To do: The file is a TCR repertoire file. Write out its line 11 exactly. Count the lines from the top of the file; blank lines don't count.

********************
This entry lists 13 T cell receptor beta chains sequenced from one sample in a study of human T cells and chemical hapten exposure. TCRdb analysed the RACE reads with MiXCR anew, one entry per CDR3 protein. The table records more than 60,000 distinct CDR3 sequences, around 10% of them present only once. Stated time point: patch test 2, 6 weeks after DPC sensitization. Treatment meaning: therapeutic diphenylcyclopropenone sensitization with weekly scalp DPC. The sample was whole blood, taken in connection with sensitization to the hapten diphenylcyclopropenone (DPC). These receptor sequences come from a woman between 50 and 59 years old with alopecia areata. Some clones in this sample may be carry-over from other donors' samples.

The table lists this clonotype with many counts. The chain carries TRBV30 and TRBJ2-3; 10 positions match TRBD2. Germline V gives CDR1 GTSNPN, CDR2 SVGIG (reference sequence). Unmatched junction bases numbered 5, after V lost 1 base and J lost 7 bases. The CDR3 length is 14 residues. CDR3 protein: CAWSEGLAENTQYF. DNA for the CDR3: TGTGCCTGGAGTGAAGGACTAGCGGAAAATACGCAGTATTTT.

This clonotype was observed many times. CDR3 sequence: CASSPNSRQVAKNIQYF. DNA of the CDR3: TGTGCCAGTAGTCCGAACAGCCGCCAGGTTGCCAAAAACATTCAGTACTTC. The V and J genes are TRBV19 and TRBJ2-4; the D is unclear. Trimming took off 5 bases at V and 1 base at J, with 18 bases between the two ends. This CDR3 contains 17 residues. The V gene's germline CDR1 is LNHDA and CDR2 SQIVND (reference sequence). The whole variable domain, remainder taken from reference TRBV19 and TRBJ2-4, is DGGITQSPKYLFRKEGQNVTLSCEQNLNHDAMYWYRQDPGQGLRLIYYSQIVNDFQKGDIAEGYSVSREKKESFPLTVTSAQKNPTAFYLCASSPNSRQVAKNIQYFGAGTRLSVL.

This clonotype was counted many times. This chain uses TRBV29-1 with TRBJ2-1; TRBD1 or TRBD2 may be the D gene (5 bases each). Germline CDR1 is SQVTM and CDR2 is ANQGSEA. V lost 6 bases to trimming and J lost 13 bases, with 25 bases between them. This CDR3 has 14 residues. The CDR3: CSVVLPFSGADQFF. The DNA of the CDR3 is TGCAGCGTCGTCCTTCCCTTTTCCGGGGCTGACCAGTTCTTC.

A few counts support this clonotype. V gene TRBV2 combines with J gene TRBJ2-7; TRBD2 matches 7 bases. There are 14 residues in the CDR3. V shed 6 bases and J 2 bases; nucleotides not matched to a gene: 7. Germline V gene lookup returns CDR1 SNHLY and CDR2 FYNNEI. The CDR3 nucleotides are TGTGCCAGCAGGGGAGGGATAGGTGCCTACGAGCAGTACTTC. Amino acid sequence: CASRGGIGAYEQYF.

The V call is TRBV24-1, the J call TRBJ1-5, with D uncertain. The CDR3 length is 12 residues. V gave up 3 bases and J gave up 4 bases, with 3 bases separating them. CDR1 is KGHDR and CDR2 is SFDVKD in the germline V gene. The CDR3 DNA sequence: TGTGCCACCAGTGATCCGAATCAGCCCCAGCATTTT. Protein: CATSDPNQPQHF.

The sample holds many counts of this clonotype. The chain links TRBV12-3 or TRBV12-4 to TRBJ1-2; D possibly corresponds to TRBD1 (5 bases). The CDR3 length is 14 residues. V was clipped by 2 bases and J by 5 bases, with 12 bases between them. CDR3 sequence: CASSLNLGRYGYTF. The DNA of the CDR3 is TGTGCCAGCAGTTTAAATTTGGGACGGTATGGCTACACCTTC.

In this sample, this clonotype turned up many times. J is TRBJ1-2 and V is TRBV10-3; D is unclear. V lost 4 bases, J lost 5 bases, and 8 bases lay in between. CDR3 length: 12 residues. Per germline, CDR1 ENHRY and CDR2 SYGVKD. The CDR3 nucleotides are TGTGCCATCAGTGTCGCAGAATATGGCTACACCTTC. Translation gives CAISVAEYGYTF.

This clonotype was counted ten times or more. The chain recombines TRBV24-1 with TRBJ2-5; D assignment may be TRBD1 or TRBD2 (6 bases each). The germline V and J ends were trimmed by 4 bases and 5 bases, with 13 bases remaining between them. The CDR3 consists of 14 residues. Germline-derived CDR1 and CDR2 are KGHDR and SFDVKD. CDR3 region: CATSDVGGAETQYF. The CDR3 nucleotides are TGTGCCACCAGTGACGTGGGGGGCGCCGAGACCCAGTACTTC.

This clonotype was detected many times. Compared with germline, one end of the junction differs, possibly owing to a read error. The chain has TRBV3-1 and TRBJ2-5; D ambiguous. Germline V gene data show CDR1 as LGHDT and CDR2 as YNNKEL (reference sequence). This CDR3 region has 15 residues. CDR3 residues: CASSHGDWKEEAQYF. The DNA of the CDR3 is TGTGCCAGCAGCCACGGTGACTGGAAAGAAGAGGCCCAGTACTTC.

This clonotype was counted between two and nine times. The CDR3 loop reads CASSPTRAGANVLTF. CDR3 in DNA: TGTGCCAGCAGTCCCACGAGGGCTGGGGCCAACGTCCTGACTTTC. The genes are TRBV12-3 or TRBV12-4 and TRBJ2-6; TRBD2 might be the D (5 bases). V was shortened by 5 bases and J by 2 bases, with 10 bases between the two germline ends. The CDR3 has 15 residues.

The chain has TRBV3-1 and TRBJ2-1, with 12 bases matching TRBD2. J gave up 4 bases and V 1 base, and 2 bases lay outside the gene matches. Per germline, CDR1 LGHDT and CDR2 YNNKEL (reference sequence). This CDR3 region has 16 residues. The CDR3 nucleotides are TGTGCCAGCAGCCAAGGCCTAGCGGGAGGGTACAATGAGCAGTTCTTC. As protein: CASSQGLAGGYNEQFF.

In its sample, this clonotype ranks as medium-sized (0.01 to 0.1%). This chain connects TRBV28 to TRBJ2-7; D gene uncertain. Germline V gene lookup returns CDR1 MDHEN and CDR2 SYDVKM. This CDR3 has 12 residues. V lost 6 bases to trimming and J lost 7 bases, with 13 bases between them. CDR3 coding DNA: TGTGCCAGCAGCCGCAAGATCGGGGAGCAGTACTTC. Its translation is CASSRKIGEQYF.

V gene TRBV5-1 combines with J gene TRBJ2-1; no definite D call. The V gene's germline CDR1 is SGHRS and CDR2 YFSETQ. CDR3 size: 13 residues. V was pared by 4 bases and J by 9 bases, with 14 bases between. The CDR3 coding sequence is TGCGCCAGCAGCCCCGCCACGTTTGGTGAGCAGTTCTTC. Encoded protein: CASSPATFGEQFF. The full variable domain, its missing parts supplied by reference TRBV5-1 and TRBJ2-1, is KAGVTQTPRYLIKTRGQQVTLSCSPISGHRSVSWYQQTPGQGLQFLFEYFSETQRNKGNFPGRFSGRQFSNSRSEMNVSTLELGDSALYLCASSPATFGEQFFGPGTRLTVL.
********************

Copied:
This clonotype was counted between two and nine times. The CDR3 loop reads CASSPTRAGANVLTF. CDR3 in DNA: TGTGCCAGCAGTCCCACGAGGGCTGGGGCCAACGTCCTGACTTTC. The genes are TRBV12-3 or TRBV12-4 and TRBJ2-6; TRBD2 might be the D (5 bases). V was shortened by 5 bases and J by 2 bases, with 10 bases between the two germline ends. The CDR3 has 15 residues.